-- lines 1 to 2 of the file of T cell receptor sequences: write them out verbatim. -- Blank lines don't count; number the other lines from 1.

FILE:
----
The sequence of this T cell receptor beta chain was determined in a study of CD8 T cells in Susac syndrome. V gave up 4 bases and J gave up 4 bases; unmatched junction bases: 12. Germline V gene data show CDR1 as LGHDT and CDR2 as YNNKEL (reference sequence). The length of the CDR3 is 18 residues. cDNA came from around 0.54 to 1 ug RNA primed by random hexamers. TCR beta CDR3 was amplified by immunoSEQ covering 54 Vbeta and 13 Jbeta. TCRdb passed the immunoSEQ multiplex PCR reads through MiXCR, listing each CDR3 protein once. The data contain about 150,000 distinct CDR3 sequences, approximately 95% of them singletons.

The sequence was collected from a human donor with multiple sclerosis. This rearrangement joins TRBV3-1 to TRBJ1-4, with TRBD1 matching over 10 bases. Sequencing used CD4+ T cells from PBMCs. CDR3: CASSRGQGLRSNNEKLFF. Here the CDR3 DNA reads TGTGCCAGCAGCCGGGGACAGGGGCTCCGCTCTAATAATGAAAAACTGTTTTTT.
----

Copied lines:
The sequence of this T cell receptor beta chain was determined in a study of CD8 T cells in Susac syndrome. V gave up 4 bases and J gave up 4 bases; unmatched junction bases: 12. Germline V gene data show CDR1 as LGHDT and CDR2 as YNNKEL (reference sequence). The length of the CDR3 is 18 residues. cDNA came from around 0.54 to 1 ug RNA primed by random hexamers. TCR beta CDR3 was amplified by immunoSEQ covering 54 Vbeta and 13 Jbeta. TCRdb passed the immunoSEQ multiplex PCR reads through MiXCR, listing each CDR3 protein once. The data contain about 150,000 distinct CDR3 sequences, approximately 95% of them singletons.

The sequence was collected from a human donor with multiple sclerosis. This rearrangement joins TRBV3-1 to TRBJ1-4, with TRBD1 matching over 10 bases. Sequencing used CD4+ T cells from PBMCs. CDR3: CASSRGQGLRSNNEKLFF. Here the CDR3 DNA reads TGTGCCAGCAGCCGGGGACAGGGGCTCCGCTCTAATAATGAAAAACTGTTTTTT.